In April, Flat Stanley showed up in my mailbox. My six-year-old niece, who lives in Pennsylvania, had sent him with the request to house him, color him, and take him everywhere with me. After a week, I should send her photos of me and Flat Stanley doing our thing, which she would then show to her first-grade class, so they would all learn about the world around them.
Okay. I was game. I could hang out with a smiling paper boy for a week.
First, I donned Flat Stanley in a Detroit Tigers t-shirt. Then I pushed away thoughts of feeling like a dork and lugged Flat Stanley with me wherever I went. For seven days, Flat Stanley was my bosom buddy.
And Flat Stanley and I had a ball.
He wrote with me, ate with me, jogged with me. Together, we cheered on the Tigers, played with my dog, and complained when we awoke one morning to three inches of snow. He rode in the cart around the grocery store, and when he discovered that Cookies and Cream ice cream was both our favorite flavor—imagine that!—he insisted that we buy several cartons.
On Friday evening, he accompanied me to my son’s birthday dinner at a restaurant, and on Saturday morning I hauled him to Panera Bread for a breakfast sandwich and umpteen cups of coffee. (Coffee for me, that is. Flat Stanley preferred the hot chocolate.)
We had so much fun together that, instead of sending pictures to my niece, I decided to chronicle our adventures by putting together a book titled Flat Stanley Visits Michigan.
On Sunday, our last day together before his trip back to Pennsylvania, I took Flat Stanley to church.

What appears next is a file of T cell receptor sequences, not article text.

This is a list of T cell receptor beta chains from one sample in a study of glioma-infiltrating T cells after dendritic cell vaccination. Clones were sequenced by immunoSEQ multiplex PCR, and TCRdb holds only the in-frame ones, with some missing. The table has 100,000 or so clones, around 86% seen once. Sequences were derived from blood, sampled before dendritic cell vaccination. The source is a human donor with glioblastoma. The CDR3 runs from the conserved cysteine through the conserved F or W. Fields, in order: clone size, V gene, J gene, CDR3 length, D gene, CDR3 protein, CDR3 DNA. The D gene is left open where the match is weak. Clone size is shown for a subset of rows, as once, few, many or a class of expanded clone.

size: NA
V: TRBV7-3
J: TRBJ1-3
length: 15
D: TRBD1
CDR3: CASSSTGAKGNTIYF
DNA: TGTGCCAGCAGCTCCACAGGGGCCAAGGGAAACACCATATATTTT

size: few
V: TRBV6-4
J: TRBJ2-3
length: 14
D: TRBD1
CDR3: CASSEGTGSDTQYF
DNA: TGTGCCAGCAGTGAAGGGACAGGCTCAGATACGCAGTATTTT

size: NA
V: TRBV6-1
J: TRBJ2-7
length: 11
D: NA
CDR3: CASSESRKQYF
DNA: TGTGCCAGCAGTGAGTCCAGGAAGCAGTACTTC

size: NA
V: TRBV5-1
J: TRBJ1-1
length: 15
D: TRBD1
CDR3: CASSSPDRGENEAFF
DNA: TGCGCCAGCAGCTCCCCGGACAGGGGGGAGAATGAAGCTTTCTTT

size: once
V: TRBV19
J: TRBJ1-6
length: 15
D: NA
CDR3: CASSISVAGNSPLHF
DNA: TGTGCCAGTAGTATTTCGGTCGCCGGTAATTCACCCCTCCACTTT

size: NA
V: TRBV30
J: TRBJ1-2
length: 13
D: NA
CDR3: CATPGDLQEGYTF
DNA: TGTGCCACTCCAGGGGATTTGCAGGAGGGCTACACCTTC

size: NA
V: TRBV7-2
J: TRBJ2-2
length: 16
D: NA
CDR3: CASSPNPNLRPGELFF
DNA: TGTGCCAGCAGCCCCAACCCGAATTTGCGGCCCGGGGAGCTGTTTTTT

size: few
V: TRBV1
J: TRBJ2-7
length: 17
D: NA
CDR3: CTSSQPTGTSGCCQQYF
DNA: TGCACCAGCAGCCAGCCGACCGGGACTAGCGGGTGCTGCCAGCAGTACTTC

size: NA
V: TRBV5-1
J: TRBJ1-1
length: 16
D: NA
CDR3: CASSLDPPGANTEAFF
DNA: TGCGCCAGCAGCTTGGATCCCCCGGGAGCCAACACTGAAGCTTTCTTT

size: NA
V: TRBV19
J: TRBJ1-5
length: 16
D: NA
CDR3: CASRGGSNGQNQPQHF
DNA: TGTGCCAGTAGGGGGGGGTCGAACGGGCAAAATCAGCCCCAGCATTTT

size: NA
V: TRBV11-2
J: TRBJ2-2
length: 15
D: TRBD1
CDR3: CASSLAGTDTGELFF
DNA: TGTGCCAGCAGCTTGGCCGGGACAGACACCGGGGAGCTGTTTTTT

During the message, our pastor asked, “If you recorded everything you said for a day, would people who played back your recording know that you’re a Christian?” But instead of thinking about a voice recording, I thought about Flat Stanley. We’d just spent an entire week joined at the hip. When I mailed my book to my niece, would everyone who read it know that I’m a follower of Jesus?
That afternoon, I finished Flat Stanley Visits Michigan. After I added the last pages, I turned to page one, began flipping through the book, and tried to read it with an objective eye. Sure, I had one page where I explained the purpose of my blog, and a page about attending church—enough for a reader to understand that I was indeed a Christian. But then I realized that I didn’t have a page about Flat Stanley praying and reading the Bible with me every morning before I got out of bed—a routine I began long ago with the goal of starting the day off right with God. I didn’t have a page where he went to my church’s neighborhood group to study God’s word, enjoy fellowship with other people from my church, and plan mission projects. And I didn’t have a page showing Flat Stanley sitting with my husband and me while we prayed together after dinner.
I know that the point of the project was to teach first graders about living in Michigan. But if my life revolved around Jesus, shouldn’t almost every page reflect him too?
Like I said, I enjoyed my time with Flat Stanley. In a weird way, I kind of got attached to the little guy since I’m an empty-nester now. But if he ever visits me again, I think I’ll do a better job of sharing Jesus through him.
And when anyone reads Flat Stanley Visits Michigan, Book II? Yes, they’ll know I’m a Christian by my Flat Stanley.